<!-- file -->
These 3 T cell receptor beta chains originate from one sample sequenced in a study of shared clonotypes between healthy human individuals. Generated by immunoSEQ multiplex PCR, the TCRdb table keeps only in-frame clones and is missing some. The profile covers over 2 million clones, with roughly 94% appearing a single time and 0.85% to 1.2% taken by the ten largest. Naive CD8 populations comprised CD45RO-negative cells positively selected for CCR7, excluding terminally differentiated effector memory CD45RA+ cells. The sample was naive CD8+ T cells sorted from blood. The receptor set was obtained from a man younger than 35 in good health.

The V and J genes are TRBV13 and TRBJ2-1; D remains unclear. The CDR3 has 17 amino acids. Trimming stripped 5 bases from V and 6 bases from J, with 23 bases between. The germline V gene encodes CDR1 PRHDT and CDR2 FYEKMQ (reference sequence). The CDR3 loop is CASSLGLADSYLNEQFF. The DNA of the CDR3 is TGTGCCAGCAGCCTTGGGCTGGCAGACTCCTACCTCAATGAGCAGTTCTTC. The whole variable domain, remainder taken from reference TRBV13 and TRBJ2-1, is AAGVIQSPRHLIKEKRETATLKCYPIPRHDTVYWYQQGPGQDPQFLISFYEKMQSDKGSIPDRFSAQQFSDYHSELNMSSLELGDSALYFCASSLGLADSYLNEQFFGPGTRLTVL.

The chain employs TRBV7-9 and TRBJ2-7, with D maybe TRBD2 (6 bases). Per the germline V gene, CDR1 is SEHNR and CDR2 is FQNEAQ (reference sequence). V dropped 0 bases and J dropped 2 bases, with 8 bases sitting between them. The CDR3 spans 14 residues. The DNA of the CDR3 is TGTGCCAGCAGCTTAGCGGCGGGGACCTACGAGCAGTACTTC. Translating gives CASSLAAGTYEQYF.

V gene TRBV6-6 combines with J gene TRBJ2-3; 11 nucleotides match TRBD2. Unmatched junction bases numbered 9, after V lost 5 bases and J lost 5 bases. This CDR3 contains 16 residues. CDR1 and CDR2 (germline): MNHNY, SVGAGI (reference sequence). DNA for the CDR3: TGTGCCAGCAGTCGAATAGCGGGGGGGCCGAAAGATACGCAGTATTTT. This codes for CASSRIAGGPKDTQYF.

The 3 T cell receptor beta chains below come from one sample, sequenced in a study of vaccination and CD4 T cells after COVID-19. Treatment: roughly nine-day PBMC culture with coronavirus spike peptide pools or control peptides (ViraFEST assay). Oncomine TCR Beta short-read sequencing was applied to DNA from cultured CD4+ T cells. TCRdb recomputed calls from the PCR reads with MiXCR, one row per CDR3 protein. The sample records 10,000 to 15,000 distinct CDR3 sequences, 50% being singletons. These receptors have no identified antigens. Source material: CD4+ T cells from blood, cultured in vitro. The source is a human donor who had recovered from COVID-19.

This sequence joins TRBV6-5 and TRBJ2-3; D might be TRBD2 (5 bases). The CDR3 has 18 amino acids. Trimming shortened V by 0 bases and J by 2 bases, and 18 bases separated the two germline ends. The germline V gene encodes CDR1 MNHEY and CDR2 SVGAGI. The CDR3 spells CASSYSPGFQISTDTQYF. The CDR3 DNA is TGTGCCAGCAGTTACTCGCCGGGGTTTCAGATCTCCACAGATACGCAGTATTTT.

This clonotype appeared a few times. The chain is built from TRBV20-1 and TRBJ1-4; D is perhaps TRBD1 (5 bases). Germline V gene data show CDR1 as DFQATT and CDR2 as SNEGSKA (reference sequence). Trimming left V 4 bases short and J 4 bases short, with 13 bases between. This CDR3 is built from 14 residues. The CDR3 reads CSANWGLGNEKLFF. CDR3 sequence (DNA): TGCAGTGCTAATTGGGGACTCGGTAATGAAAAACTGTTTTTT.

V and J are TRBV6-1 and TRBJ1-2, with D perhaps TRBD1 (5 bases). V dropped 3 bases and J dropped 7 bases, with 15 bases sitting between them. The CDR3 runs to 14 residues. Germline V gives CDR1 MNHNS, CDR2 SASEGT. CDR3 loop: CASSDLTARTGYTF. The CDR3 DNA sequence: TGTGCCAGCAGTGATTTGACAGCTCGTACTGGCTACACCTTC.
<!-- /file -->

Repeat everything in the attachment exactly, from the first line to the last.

These 3 T cell receptor beta chains originate from one sample sequenced in a study of shared clonotypes between healthy human individuals. Generated by immunoSEQ multiplex PCR, the TCRdb table keeps only in-frame clones and is missing some. The profile covers over 2 million clones, with roughly 94% appearing a single time and 0.85% to 1.2% taken by the ten largest. Naive CD8 populations comprised CD45RO-negative cells positively selected for CCR7, excluding terminally differentiated effector memory CD45RA+ cells. The sample was naive CD8+ T cells sorted from blood. The receptor set was obtained from a man younger than 35 in good health.

The V and J genes are TRBV13 and TRBJ2-1; D remains unclear. The CDR3 has 17 amino acids. Trimming stripped 5 bases from V and 6 bases from J, with 23 bases between. The germline V gene encodes CDR1 PRHDT and CDR2 FYEKMQ (reference sequence). The CDR3 loop is CASSLGLADSYLNEQFF. The DNA of the CDR3 is TGTGCCAGCAGCCTTGGGCTGGCAGACTCCTACCTCAATGAGCAGTTCTTC. The whole variable domain, remainder taken from reference TRBV13 and TRBJ2-1, is AAGVIQSPRHLIKEKRETATLKCYPIPRHDTVYWYQQGPGQDPQFLISFYEKMQSDKGSIPDRFSAQQFSDYHSELNMSSLELGDSALYFCASSLGLADSYLNEQFFGPGTRLTVL.

The chain employs TRBV7-9 and TRBJ2-7, with D maybe TRBD2 (6 bases). Per the germline V gene, CDR1 is SEHNR and CDR2 is FQNEAQ (reference sequence). V dropped 0 bases and J dropped 2 bases, with 8 bases sitting between them. The CDR3 spans 14 residues. The DNA of the CDR3 is TGTGCCAGCAGCTTAGCGGCGGGGACCTACGAGCAGTACTTC. Translating gives CASSLAAGTYEQYF.

V gene TRBV6-6 combines with J gene TRBJ2-3; 11 nucleotides match TRBD2. Unmatched junction bases numbered 9, after V lost 5 bases and J lost 5 bases. This CDR3 contains 16 residues. CDR1 and CDR2 (germline): MNHNY, SVGAGI (reference sequence). DNA for the CDR3: TGTGCCAGCAGTCGAATAGCGGGGGGGCCGAAAGATACGCAGTATTTT. This codes for CASSRIAGGPKDTQYF.

The 3 T cell receptor beta chains below come from one sample, sequenced in a study of vaccination and CD4 T cells after COVID-19. Treatment: roughly nine-day PBMC culture with coronavirus spike peptide pools or control peptides (ViraFEST assay). Oncomine TCR Beta short-read sequencing was applied to DNA from cultured CD4+ T cells. TCRdb recomputed calls from the PCR reads with MiXCR, one row per CDR3 protein. The sample records 10,000 to 15,000 distinct CDR3 sequences, 50% being singletons. These receptors have no identified antigens. Source material: CD4+ T cells from blood, cultured in vitro. The source is a human donor who had recovered from COVID-19.

This sequence joins TRBV6-5 and TRBJ2-3; D might be TRBD2 (5 bases). The CDR3 has 18 amino acids. Trimming shortened V by 0 bases and J by 2 bases, and 18 bases separated the two germline ends. The germline V gene encodes CDR1 MNHEY and CDR2 SVGAGI. The CDR3 spells CASSYSPGFQISTDTQYF. The CDR3 DNA is TGTGCCAGCAGTTACTCGCCGGGGTTTCAGATCTCCACAGATACGCAGTATTTT.

This clonotype appeared a few times. The chain is built from TRBV20-1 and TRBJ1-4; D is perhaps TRBD1 (5 bases). Germline V gene data show CDR1 as DFQATT and CDR2 as SNEGSKA (reference sequence). Trimming left V 4 bases short and J 4 bases short, with 13 bases between. This CDR3 is built from 14 residues. The CDR3 reads CSANWGLGNEKLFF. CDR3 sequence (DNA): TGCAGTGCTAATTGGGGACTCGGTAATGAAAAACTGTTTTTT.

V and J are TRBV6-1 and TRBJ1-2, with D perhaps TRBD1 (5 bases). V dropped 3 bases and J dropped 7 bases, with 15 bases sitting between them. The CDR3 runs to 14 residues. Germline V gives CDR1 MNHNS, CDR2 SASEGT. CDR3 loop: CASSDLTARTGYTF. The CDR3 DNA sequence: TGTGCCAGCAGTGATTTGACAGCTCGTACTGGCTACACCTTC.